• London's Barbican Arts Centre (3-4 November 2012)
  • London's Big Bang science/engineering fair (14-17 March 2012)
  • Watershed danceroom Spectroscopy festival, Old Passenger Shed, Bristol Temple Meads (24-26 October 2013)

A recently awarded grant from the Arts Council of England, along with additional funding from NVIDIA will facilitate further development and a Europe-wide tour from Autumn 2013 to Spring 2014. Confirmed dates include the Barbican (01-02.03.14) and the Zentrum für Kunst und Medientechnologie (Karlsruhe, 04.01.14).

2) Education. Both the Centre de Arts and the National Theatre had extensive school visit programmes, covering all age groups. The Big Bang fair has an explicitly educational role.

3) Impact on other practitioners. danceroom Spectroscopy and Hidden Fields have had substantial impact on our non-academic collaborators. Laura Kriefman (choreographer) has enjoyed significant exposure, with invitations to conduct workshops with institutions including the Royal Academy of Dance (London) and Northern Ballet. Phill Tew (programmer) has boosted his international reputation as a generative digital artist. He was awarded a Watershed Pervasive Media Studio residency, which led to his participation in other high profile projects such as the REACT project The Secret Lives of Books. Nathan Hughes and Jacob Parish (film-makers) produced a series of documentaries on the project. One of these was shortlisted for a $100,000 Forward Focus prize sponsored by GE. The five dancers have gained valuable experience at the collaborative frontiers of art and science, and learnt strategies for incorporating technology into arts practice.

4) Technical innovation. danceroom Spectroscopy represents the first ever real-time 360°, 3D depth-capture system, and has yielded a state-of-the-art GPU accelerated framework for carrying out quantum molecular dynamics. The latter has attracted interest from science and computing communities, indicated by a sponsorship relationship with leading graphics-card manufacture NVIDIA.

5) Commercial impact. On the basis of the technical innovations developed through this project, David Glowacki, Phill Tew and and Laura Kriefman have formed a spin-off company, Interactive Scientific Ltd. with a projected turnover of £100k during 2013 - 2014.

6) Broader cultural impact. danceroom Spectroscopy was highlighted by the newly appointed Arts Council England chair, Sir Peter Bazalgette, during his inaugural lecture in March 2013. The project's impact has been strengthened considerably through connections to Bristol's Pervasive Media Studio (Watershed) and Arnolfini Art Gallery. The Watershed has used danceroom Spectroscopy as a Talent Development Case Study detailing successful examples of cross- fertilization between media organisations and the academic sector, and built their 2013 showcase event around it.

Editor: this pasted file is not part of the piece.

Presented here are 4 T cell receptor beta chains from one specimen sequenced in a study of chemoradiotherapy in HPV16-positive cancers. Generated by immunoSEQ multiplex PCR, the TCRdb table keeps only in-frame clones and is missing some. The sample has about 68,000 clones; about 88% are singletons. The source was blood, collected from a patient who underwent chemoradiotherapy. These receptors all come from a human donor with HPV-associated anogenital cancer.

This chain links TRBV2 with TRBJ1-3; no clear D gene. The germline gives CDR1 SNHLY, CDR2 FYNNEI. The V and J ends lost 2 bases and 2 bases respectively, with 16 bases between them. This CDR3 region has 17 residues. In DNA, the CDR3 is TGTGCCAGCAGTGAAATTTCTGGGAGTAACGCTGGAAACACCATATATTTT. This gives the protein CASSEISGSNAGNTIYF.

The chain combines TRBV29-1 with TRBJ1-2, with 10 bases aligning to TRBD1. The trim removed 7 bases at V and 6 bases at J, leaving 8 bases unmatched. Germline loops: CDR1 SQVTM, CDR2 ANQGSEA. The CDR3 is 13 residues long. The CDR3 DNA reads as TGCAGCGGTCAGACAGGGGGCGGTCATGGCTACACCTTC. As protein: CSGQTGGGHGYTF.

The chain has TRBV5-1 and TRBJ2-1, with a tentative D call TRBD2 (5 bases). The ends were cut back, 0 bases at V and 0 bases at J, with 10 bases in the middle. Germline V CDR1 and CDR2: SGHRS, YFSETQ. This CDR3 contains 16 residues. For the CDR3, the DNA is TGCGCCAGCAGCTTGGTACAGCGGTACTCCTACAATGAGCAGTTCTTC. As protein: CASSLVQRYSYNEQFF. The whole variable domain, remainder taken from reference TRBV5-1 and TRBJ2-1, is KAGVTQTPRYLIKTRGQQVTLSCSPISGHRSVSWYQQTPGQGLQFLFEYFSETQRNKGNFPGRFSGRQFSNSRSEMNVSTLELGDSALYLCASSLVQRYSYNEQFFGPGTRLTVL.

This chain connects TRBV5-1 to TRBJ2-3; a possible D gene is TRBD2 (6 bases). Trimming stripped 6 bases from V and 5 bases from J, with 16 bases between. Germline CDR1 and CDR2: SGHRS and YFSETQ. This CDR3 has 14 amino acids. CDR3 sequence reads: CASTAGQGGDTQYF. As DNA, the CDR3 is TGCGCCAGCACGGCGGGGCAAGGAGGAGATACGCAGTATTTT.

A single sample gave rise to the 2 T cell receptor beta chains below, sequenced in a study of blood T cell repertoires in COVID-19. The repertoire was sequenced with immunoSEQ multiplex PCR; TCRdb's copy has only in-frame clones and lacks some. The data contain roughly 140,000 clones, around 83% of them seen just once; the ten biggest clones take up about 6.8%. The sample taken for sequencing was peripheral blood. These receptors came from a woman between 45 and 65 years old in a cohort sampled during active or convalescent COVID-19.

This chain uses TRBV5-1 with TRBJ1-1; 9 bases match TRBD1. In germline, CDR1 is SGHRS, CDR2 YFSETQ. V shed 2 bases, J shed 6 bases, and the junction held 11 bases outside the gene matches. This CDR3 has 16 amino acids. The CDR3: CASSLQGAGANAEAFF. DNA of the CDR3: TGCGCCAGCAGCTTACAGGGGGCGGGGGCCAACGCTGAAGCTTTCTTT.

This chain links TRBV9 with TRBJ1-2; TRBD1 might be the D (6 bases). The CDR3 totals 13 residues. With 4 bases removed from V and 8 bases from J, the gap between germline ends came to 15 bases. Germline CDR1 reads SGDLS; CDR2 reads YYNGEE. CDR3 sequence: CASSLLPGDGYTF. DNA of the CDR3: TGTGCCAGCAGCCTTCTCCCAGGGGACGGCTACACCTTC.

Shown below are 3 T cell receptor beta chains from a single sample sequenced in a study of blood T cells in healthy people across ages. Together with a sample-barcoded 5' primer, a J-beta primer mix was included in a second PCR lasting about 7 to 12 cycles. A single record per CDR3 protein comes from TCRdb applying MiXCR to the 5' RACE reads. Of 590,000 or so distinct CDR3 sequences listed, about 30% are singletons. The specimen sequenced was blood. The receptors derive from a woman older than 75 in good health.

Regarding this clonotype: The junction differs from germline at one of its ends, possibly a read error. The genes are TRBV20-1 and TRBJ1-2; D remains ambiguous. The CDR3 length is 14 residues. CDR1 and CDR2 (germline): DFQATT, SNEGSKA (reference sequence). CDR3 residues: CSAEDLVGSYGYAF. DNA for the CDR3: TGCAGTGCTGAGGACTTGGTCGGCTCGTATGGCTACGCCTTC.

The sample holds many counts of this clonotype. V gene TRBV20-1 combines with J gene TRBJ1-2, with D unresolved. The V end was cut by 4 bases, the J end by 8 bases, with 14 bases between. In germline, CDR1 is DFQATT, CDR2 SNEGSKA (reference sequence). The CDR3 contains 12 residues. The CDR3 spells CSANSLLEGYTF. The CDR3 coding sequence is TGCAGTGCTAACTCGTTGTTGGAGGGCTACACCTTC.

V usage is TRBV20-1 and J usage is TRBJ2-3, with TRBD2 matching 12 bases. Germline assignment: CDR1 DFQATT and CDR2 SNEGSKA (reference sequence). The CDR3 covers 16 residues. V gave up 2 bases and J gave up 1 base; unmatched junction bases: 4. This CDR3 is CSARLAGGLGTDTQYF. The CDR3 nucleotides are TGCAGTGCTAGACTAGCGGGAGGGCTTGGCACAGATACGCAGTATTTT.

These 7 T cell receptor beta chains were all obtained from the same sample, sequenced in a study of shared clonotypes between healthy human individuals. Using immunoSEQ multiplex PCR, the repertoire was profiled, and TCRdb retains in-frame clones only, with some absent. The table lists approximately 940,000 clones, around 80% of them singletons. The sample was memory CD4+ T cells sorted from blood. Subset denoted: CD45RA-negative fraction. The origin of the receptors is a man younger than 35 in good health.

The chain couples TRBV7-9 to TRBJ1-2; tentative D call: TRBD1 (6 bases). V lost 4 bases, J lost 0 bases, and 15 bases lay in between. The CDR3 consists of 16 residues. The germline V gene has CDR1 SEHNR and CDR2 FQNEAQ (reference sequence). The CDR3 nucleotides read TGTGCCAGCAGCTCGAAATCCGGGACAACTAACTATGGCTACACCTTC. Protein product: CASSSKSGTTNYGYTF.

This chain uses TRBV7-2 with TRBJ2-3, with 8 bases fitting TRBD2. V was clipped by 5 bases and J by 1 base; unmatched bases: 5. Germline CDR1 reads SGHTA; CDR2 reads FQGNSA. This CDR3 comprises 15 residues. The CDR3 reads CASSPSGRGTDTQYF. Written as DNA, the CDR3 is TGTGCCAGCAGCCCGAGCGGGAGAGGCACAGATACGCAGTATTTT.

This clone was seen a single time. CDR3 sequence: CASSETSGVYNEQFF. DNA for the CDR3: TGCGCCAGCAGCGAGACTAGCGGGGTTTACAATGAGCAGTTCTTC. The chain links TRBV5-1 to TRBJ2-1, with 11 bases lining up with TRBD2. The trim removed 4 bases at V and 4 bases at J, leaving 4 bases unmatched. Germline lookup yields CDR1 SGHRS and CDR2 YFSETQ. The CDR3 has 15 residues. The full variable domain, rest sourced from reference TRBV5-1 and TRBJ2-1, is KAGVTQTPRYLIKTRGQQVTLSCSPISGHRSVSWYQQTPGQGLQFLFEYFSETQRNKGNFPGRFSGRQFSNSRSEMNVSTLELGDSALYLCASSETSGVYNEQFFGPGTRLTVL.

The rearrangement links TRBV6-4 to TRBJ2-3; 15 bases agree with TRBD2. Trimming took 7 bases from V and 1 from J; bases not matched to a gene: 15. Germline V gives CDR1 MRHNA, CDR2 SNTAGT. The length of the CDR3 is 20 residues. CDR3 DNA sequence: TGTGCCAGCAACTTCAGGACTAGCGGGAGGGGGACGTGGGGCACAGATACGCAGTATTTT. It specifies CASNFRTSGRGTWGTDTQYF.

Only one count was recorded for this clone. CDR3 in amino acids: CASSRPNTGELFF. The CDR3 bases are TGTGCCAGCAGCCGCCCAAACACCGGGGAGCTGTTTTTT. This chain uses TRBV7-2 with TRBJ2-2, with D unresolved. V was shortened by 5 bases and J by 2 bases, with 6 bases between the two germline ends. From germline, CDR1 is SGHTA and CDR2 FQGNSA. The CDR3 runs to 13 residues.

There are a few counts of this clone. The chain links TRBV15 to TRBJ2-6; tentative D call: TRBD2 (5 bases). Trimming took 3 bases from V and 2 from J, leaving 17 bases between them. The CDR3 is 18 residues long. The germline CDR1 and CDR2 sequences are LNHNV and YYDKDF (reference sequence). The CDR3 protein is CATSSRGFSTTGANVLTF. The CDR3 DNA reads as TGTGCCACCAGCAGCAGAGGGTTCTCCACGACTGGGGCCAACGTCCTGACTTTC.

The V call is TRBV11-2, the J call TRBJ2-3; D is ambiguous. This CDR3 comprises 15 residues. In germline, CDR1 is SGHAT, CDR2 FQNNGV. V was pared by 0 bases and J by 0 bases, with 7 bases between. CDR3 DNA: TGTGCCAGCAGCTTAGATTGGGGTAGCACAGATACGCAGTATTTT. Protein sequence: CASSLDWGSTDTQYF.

• Royal Television Society 2012 `Best Digital Innovation'.
  • Mention, Prix Ars Electronica (Hybrid Arts category), May 2012.
  • University of Bristol 2013 public engagement award.
  • On the basis of his work on danceroom Spectroscopy, Glowacki won a nine-year Royal Society Kohn Award `for excellence in engaging the public with science', starting October 2013.

Selected Press


Orr-Ewing, Ashfold, et al, New Horizons in Chemical and Photochemical Dynamics, EPSRC EP/G00224X/1, 2008-13, £5,934,426
Glowacki, Ashfold, et al., danceroom Spectroscopy: collectively generating music from movement, EPSRC, EP/I017623/1 £20,000
Glowacki, EPSRC Pathways to Impact Funding, University of Bristol, £37,000
Glowacki, Arts Council England, £57,234
Glowacki, NVIDIA Academic Partnership Grant, £10,000
Glowacki, Artist residency from Bristol Arnolfini, £19,500
Glowacki, New Talent Residency from Bristol's Pervasive Media Studio, £17,500

Sources to corroborate the impact

me and my shadow

  1. Individual: MADE concept, editor in chief of the MADE white paper (Consultant).
  2. Individual: Creative Director, body > data > space, London
  3. Individual: Lead Digital Creative, National Theatre, London
  4. Click, BBC World Service, 19 June 2012,
  5. Report: Bosco, R. and Caldana, S. (2012) 'Cuatros portales para entrar en un mundo virtual'.
    News: El Pais, 21 June 2012:
  6. Report: MADE White Paper:

danceroom Spectroscopy

  1. Individual: Researcher, University of Bristol, danceroom Spectroscopy concept
  2. Individual: Artistic Director, Bristol Old Vic
  3. Report: Perks, S. (2012). `Molecular dance set to make waves across the pond', Chemistry World, 5 March 2012:
  4. Report: `Dancing in the Quantum World', Physics World, 1 November 2011: